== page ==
Interior Ministry Presents Plan to Clear Passport Backlog


An Israeli biometric passport. (Nati Shohat/Flash90)

As Israel’s passport crisis continues, with an average wait of nearly six months for an appointment to renew a passport, MK Rabbi Yaakov Asher (United Torah Judaism), chairman of the Knesset’s Interior Committee, held a meeting several weeks ago and asked the Interior Ministry to present a plan to clear the backlog.

According to Globes, the current average waiting time for a new passport is 132 days in the northern region of Israel, 160 days in the southern region and 179 days in the central region. Many Israelis have taken out the far more expensive temporary passports issued at Ben Gurion Airport or in Bnei Brak. It was noted that currently, 15% of all new passports being issued are temporary passports. Dual nationality Israelis can travel abroad using their foreign passports until July 1, 2023.

Interior Ministry Director-General Ronen Peretz presented the plan to the Knesset Interior Committee on Wednesday, which involves staff working overtime. The Interior Ministry’s four major offices will work an extra shift from 4 p.m. to 10 p.m. Sunday through Thursday with staff being diverted from other services to devote their time to issuing passports. A new center will also be set up by the Population and Immigration Authority dealing only with passport renewals, and production capacity at the factory printing the passports will be increased. The Interior Ministry had considered working three shifts per day but for technical reasons this was not currently possible.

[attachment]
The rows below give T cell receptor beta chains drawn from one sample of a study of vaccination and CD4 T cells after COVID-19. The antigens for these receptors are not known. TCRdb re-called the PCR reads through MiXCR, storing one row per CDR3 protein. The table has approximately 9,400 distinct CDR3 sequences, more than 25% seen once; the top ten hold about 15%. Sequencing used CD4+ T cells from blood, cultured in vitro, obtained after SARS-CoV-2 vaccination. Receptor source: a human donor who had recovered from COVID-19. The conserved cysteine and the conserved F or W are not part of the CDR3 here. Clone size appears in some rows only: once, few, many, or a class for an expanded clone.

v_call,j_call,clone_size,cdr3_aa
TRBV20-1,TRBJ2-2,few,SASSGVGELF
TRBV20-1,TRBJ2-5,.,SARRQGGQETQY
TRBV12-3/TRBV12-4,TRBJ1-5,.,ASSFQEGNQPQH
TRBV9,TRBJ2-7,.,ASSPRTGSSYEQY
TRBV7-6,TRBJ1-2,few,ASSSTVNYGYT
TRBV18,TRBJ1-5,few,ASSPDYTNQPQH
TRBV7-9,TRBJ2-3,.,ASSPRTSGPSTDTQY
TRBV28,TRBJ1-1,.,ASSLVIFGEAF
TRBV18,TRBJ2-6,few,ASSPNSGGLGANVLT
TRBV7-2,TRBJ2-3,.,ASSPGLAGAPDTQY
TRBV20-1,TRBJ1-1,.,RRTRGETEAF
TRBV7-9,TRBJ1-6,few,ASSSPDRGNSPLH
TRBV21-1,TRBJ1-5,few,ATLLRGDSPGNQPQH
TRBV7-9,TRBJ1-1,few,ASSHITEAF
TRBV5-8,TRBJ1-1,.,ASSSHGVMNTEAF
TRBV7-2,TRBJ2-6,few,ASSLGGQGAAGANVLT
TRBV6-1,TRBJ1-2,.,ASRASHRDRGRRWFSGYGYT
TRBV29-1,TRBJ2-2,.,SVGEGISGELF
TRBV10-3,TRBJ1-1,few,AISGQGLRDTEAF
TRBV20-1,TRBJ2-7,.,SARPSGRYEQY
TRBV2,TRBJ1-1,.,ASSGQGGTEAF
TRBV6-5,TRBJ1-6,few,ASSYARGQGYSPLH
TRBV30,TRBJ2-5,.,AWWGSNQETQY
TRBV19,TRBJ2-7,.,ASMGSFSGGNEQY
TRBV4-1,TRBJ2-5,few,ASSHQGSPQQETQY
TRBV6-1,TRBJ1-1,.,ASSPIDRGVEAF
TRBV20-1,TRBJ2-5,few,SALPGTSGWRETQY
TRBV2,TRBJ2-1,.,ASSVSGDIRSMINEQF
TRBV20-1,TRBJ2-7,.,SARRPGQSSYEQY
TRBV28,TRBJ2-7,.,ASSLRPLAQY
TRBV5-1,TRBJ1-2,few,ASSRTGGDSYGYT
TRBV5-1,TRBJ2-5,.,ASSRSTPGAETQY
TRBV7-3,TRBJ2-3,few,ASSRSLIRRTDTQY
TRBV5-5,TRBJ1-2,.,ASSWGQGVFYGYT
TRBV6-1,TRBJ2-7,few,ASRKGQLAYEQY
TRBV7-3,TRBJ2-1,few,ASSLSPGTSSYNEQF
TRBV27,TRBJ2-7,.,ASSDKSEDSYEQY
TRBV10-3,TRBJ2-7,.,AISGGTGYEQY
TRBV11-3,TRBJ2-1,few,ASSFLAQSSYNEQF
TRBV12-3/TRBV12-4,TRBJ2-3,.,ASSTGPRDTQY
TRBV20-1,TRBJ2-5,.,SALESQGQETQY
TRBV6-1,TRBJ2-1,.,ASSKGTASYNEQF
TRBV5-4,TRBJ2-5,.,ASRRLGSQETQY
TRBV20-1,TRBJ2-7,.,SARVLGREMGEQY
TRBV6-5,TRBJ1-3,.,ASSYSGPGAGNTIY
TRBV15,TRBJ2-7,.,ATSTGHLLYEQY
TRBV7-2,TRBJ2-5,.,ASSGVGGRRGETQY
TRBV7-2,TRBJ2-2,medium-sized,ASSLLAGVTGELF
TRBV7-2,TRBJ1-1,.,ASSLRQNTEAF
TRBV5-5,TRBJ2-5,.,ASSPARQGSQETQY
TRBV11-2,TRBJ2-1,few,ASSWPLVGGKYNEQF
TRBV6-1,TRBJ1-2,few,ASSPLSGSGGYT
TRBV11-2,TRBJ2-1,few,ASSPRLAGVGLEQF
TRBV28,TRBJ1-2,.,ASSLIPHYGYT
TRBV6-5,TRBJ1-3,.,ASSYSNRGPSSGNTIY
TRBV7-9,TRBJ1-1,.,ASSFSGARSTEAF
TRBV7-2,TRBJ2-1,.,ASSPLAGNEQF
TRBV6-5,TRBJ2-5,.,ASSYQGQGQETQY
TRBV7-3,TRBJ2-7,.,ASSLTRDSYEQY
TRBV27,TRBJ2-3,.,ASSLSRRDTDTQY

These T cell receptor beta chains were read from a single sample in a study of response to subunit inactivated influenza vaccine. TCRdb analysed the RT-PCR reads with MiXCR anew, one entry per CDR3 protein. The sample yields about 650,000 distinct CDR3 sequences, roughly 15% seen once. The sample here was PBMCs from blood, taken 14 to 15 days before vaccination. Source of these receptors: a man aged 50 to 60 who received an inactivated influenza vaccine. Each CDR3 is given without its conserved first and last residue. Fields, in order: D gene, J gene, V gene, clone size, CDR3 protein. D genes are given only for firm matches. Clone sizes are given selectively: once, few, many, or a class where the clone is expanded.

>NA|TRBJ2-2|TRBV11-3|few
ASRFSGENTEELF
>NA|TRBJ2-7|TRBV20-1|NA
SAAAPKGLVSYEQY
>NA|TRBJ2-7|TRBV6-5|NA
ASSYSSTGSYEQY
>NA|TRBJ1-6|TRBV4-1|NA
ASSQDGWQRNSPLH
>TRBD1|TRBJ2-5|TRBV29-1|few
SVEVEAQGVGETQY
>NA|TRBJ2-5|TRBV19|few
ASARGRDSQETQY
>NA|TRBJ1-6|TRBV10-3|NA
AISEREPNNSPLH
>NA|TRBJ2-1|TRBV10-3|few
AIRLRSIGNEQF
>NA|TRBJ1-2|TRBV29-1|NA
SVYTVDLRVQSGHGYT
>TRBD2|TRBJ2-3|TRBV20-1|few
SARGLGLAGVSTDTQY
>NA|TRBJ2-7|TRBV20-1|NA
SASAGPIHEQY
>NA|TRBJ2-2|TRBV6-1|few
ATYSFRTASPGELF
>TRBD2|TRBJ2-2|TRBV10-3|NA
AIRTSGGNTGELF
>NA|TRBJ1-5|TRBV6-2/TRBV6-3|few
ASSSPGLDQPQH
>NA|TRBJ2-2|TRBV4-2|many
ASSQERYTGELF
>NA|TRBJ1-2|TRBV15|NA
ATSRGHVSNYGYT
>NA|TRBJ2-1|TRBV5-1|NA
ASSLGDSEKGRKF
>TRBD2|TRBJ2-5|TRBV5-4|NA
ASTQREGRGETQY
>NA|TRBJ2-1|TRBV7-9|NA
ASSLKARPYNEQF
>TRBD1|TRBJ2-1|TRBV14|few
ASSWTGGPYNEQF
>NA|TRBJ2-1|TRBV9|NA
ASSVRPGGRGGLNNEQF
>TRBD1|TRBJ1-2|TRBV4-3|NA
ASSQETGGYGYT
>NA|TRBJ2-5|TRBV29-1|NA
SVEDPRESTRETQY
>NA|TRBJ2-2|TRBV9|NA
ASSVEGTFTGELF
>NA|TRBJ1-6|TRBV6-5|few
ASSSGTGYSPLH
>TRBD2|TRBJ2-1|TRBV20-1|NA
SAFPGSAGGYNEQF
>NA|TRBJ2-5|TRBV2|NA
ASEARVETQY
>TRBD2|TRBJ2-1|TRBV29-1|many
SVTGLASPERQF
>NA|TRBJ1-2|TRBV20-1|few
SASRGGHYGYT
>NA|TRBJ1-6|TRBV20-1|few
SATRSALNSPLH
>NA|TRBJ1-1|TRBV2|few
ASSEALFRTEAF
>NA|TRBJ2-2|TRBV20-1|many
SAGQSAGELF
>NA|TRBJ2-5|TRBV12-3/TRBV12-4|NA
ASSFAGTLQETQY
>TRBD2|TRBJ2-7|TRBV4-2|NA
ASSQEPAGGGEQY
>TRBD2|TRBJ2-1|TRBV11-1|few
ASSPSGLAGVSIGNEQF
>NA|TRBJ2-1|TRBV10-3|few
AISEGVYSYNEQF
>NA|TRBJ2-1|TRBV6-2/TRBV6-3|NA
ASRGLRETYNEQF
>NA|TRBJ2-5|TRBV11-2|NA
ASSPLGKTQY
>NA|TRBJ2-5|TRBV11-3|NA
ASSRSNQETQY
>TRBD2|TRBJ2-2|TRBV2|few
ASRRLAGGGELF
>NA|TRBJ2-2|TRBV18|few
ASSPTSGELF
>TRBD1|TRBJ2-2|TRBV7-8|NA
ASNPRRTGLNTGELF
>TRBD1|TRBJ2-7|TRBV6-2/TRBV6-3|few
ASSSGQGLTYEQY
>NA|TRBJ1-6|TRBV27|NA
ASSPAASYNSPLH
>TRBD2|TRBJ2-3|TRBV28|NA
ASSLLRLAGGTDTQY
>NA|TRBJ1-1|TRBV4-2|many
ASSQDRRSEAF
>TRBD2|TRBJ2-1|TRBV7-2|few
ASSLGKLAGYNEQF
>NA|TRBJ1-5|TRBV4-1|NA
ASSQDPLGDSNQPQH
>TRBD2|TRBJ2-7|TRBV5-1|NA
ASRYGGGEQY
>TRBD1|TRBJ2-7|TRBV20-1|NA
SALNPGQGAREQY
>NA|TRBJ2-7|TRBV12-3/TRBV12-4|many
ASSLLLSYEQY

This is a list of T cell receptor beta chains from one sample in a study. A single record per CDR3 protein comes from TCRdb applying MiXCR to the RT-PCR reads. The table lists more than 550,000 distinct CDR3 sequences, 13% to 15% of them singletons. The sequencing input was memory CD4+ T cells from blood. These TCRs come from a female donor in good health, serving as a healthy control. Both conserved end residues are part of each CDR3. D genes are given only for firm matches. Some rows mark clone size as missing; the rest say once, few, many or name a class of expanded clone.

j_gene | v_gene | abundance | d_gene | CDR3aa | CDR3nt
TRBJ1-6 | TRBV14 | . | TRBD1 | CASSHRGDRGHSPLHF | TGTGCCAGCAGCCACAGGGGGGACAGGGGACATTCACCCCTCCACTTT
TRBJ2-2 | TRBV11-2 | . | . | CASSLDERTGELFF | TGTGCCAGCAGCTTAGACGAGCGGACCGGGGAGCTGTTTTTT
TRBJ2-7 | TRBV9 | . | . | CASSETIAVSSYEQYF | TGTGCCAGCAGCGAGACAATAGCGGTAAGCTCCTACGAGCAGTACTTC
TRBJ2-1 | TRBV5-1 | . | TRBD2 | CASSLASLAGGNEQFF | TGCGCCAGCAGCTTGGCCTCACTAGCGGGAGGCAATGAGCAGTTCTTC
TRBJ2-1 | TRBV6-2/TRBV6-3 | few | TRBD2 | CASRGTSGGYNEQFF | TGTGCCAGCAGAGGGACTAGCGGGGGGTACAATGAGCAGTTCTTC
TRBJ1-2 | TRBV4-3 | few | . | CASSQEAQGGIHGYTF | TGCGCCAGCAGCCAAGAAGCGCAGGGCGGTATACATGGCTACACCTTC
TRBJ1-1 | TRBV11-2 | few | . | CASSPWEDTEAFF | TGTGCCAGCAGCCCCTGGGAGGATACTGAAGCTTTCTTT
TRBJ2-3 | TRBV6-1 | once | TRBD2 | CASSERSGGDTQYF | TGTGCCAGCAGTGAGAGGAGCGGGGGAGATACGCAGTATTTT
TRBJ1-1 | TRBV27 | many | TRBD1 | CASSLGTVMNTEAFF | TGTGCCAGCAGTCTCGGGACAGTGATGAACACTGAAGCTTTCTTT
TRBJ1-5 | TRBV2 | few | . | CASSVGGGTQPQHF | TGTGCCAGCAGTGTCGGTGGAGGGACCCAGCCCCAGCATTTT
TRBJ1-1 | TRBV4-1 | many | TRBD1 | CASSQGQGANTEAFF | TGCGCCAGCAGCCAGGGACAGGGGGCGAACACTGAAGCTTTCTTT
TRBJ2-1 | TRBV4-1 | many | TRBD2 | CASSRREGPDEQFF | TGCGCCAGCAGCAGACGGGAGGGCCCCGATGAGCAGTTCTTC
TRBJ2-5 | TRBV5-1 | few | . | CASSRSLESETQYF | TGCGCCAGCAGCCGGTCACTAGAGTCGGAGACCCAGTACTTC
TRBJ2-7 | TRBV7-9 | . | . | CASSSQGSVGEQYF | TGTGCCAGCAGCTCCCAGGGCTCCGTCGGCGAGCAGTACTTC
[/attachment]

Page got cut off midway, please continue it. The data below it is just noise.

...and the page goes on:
The Interior Ministry has yet to reach agreement with the Ministry of Finance Budget Division over the extra money for the extra hours required or the Histadrut union on the matter.

The current crisis began in the wake of the COVID crisis when Israel’s skies were reopened and a large number of Israelis discovered their passports had expired. The Interior Ministry has been unable to hire extra staff with few candidates available, and the factory that prints passports has been unable to keep up with demand.

Population and Immigration Authority head of data systems Oren Ariav told the Interior Committee that demand for new passports will be further increased by the U.S. visa waiver program, which is set to be implemented shortly, and which will only be available to holders of the newer biometric passports. The moment the waiver program comes into effect there will be a wave of applications for biometric passports.

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